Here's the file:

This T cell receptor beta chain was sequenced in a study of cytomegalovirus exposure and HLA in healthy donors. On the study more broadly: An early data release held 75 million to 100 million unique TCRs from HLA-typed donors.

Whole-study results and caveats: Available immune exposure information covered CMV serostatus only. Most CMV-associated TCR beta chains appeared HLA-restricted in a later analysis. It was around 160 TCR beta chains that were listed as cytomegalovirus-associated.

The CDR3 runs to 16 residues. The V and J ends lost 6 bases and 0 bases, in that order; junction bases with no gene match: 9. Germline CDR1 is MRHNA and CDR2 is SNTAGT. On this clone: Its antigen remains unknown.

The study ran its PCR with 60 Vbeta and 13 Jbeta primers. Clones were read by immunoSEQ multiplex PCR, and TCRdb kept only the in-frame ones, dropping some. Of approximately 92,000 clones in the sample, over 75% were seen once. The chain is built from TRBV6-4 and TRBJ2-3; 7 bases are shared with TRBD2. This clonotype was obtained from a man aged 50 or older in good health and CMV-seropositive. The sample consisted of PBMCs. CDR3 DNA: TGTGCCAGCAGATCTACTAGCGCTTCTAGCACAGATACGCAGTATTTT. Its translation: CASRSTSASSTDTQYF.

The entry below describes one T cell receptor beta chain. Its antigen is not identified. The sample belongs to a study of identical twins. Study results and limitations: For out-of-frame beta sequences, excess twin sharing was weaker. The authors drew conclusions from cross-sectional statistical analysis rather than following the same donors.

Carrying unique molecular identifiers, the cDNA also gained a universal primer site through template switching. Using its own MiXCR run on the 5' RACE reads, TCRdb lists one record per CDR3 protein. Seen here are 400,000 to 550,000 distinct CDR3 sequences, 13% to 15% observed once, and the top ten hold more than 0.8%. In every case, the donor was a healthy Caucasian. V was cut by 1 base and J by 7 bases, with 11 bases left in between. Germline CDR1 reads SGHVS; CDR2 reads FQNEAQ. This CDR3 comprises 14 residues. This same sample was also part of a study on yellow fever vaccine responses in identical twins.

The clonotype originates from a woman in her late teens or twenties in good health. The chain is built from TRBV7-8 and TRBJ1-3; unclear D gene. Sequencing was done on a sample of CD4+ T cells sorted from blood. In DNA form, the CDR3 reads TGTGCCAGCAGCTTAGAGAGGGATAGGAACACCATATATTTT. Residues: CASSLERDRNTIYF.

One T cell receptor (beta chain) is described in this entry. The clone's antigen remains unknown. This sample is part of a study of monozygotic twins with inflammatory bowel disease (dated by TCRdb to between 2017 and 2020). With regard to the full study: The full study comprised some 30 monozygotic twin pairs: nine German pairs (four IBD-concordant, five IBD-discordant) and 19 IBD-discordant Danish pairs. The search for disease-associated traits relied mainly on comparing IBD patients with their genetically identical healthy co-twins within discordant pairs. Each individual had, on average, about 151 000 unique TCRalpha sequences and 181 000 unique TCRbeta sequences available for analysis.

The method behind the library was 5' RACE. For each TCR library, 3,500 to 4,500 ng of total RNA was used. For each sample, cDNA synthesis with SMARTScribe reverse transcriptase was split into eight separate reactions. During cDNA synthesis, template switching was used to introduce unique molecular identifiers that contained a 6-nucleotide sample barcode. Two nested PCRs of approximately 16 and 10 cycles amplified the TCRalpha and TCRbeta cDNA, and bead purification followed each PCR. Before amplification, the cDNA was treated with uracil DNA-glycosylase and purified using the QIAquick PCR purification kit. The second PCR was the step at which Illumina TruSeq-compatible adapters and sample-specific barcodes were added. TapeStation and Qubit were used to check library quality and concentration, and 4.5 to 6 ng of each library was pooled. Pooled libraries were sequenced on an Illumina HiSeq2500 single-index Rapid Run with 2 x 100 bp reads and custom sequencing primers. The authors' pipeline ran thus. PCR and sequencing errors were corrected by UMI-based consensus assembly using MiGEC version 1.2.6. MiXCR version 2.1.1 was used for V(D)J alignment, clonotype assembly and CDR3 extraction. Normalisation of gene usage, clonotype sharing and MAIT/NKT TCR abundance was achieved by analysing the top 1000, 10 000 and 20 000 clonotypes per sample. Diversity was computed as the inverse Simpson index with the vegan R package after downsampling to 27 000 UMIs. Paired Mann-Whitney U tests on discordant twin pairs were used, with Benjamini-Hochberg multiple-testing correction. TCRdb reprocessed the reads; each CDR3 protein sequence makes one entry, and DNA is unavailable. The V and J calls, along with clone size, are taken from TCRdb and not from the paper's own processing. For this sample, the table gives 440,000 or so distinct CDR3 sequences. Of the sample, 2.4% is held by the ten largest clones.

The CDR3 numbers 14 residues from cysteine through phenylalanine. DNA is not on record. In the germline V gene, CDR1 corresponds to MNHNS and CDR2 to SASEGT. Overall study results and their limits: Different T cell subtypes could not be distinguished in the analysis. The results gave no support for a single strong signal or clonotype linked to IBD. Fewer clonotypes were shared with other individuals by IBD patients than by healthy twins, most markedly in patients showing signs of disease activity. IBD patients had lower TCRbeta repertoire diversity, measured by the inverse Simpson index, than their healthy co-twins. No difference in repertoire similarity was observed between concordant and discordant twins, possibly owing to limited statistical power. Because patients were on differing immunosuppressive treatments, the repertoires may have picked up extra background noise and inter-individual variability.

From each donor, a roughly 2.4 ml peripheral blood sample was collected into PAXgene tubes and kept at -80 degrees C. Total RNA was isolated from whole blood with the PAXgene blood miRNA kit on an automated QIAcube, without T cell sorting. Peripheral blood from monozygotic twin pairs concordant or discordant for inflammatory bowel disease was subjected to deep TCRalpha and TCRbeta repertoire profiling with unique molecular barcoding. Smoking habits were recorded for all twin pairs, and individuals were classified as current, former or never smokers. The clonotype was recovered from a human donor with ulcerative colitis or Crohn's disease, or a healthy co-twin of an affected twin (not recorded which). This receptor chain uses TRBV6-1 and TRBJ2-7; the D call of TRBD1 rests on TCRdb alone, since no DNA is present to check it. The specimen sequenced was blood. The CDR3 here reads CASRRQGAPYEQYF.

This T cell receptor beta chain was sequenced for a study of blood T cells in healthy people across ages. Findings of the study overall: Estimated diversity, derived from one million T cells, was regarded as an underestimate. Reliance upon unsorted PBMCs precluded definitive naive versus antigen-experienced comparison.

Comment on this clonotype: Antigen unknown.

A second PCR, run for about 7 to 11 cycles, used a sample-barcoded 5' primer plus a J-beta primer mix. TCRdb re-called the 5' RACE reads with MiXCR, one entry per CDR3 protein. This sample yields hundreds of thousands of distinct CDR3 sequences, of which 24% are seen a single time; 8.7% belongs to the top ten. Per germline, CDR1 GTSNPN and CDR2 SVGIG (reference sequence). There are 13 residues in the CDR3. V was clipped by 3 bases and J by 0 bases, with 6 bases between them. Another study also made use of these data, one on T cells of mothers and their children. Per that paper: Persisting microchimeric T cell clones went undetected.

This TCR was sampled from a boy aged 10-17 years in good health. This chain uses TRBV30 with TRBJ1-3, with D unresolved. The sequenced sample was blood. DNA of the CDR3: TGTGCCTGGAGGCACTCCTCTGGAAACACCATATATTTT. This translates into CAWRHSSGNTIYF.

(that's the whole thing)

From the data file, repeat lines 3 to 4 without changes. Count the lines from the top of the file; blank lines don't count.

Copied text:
The CDR3 runs to 16 residues. The V and J ends lost 6 bases and 0 bases, in that order; junction bases with no gene match: 9. Germline CDR1 is MRHNA and CDR2 is SNTAGT. On this clone: Its antigen remains unknown.

The study ran its PCR with 60 Vbeta and 13 Jbeta primers. Clones were read by immunoSEQ multiplex PCR, and TCRdb kept only the in-frame ones, dropping some. Of approximately 92,000 clones in the sample, over 75% were seen once. The chain is built from TRBV6-4 and TRBJ2-3; 7 bases are shared with TRBD2. This clonotype was obtained from a man aged 50 or older in good health and CMV-seropositive. The sample consisted of PBMCs. CDR3 DNA: TGTGCCAGCAGATCTACTAGCGCTTCTAGCACAGATACGCAGTATTTT. Its translation: CASRSTSASSTDTQYF.